Even with the firing of Joe Maddon as their manager, the Chicago Cubs did right in the first place by bringing him in to right the ship back in 2015. All he managed to do was lead the team to the playoffs in four of his five seasons, including one postseason trip that resulted in breaking the franchise’s World Series drought, officially making him one of the team’s most successful managers in their storied history.
Struggles are never acceptable as a Cubs’ manager, apparently, as Maddon was let go after his team faltered down the stretch in 2019, resulting in losing its hold on its postseason berth and ultimately falling short.
While their 2018 season ended in unceremonious fashion, as they fell in Game 163 to the Milwaukee Brewers for the National Central crown, it ended up being trumped by their loss soon after to the Colorado Rockies in the Wild Card game, which they hosted (just like Game 163).
But the struggles for the team cannot fall squarely on the shoulders of the manager, even though they mostly do. For Maddon, having to deal with a faltering bullpen that never was able to be a trusted asset in any game this year, combined with legal issues following the team everywhere they went due to the absolute disgusting actions of shortstop Addison Russell was what plagued this team this season, something that even the best managers will have troubles with.
While much shorter than it should have been, the leeway that Maddon had was pulled out from underneath him when it shouldn’t have been, and the type of impact that he had on the Cubs’ franchise will be felt for many seasons to come.
All signs point to Maddon becoming the next manager over in Anaheim, as the Los Angeles Angels, who moved on from former Houston Astros catcher Brad Ausmus after only season, have interviewed him already and are looking to bring him back into the fold. Having served as the team’s bench coach from 2000-2005 and having played for the team as well, the ties that Maddon has to this franchise are hard not to notice.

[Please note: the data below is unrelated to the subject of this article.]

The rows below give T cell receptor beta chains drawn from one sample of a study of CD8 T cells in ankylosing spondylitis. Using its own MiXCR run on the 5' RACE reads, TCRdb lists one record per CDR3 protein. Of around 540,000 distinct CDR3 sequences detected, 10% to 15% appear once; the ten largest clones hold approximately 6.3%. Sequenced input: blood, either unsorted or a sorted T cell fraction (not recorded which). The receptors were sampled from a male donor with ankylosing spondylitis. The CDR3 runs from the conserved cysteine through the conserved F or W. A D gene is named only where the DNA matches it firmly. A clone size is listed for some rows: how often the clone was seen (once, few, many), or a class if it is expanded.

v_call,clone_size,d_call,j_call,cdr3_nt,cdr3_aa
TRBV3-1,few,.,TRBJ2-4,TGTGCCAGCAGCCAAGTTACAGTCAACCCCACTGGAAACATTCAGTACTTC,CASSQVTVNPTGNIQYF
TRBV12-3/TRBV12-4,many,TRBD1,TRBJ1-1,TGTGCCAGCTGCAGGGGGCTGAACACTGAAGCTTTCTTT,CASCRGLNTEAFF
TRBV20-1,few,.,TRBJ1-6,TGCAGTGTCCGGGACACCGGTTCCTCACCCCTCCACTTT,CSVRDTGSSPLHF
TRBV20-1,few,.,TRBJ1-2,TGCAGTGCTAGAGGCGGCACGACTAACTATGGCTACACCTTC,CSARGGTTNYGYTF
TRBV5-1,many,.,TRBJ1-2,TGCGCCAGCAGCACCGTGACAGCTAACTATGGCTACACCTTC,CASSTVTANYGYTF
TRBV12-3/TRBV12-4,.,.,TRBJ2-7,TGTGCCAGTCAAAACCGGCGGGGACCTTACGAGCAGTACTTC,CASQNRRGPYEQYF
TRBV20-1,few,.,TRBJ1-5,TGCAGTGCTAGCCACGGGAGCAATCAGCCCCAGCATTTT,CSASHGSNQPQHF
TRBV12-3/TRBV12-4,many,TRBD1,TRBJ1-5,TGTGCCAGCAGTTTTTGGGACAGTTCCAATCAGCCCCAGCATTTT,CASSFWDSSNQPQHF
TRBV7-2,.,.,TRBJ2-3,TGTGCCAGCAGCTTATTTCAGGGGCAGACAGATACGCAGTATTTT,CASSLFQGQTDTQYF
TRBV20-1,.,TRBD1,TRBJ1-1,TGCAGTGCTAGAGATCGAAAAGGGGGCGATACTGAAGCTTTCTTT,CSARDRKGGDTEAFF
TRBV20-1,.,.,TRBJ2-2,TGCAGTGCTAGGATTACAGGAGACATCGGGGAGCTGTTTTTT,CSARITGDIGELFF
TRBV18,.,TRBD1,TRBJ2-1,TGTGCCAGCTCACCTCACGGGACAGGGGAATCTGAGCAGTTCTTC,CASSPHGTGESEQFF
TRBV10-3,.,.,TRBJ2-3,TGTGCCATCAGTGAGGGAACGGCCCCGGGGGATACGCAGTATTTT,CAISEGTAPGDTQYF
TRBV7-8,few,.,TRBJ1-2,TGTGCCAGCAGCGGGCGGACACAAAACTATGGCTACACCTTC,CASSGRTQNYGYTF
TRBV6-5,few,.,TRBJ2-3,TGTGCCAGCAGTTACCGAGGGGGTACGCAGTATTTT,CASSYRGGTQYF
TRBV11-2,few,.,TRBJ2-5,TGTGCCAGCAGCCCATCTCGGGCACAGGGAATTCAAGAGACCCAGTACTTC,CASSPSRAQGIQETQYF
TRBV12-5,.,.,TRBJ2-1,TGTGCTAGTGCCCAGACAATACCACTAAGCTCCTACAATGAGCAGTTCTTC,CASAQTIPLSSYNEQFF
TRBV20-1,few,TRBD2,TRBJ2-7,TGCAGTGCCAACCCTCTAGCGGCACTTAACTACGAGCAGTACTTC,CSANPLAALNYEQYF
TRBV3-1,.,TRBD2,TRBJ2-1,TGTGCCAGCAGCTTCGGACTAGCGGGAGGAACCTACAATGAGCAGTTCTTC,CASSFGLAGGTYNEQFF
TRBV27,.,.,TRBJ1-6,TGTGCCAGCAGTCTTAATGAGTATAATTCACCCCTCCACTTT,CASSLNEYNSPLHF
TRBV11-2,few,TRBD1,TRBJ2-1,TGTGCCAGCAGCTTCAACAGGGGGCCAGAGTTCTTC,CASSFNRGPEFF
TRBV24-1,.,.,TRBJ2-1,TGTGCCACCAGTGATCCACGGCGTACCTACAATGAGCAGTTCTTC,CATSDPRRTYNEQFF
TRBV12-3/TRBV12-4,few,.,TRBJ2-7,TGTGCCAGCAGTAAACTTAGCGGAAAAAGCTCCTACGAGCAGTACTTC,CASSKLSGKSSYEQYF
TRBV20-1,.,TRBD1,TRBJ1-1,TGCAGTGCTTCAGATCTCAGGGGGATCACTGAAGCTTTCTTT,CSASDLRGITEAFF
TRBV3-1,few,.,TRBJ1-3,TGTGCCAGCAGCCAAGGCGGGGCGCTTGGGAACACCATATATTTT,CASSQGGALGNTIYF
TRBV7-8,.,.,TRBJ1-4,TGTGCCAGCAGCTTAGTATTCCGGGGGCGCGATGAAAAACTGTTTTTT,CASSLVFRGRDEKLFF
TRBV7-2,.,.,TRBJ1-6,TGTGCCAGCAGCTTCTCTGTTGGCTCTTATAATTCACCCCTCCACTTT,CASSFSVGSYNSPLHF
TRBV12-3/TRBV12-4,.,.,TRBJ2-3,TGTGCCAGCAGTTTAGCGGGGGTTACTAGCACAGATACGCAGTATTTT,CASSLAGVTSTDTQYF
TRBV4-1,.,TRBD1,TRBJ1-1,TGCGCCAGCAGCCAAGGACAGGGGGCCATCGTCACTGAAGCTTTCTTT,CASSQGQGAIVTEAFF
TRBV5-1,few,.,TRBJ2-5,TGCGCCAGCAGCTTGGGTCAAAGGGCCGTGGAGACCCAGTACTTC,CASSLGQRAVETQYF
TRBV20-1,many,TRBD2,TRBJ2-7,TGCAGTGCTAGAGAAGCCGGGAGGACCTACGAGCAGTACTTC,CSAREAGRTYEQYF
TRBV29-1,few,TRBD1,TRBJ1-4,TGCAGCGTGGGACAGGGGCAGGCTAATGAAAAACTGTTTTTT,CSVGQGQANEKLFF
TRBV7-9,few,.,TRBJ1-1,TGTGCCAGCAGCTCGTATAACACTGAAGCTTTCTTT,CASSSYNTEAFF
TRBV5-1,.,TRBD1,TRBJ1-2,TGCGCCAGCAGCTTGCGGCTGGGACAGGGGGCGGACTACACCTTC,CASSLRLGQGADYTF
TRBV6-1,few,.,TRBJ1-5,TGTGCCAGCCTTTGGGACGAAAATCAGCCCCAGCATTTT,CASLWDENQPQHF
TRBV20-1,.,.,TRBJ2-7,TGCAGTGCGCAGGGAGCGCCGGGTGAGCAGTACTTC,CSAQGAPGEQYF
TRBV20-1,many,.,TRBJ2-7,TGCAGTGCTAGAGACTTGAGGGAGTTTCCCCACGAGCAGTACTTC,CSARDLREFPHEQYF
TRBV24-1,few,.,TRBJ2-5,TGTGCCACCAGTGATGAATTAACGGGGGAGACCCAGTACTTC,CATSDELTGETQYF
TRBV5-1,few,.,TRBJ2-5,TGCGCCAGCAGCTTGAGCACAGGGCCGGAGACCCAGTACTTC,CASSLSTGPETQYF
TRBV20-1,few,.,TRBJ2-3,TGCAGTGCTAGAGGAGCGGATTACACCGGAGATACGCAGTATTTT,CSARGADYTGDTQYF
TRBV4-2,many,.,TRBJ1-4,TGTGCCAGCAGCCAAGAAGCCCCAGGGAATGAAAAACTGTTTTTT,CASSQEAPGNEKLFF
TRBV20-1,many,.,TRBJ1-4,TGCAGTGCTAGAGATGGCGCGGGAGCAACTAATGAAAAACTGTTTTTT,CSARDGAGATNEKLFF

His combined 31 years of being within the Angels organization, both as a player and as a coach, ultimately looks to be leading him back to this team – just this time is as the team’s manager.
Tasked with helping revive a team that has somehow managed to waste Mike Trout‘s prestigious career up to this point, Maddon will be looked to early and often to help show this fan base that they do not have to wait any longer – the playoffs are going to become a regular occurrence to end every season.
Linked to superstar ace Gerrit Cole in the offseason due to his UCLA ties and the team’s need for another pitcher to combine with superstar Shohei Ohtani, Maddon would finally be able to have a solid bullpen, combined with a top-heavy starting rotation, to finally give Trout a fighting chance at not having to put the entire team’s postseason chances on his back.
Maddon definitely still has the skills to be a successful manager for many more years to come, and while the expectations still are for the Angels to make the playoffs, the California market for baseball is much more forgiving than that of Chicago’s. For the Angels, once they are able to bring in Maddon, their playoff chances automatically improve drastically, and these fans may finally have something to cheer about besides finding out that Trout resigned for what will most likely be the rest of his career.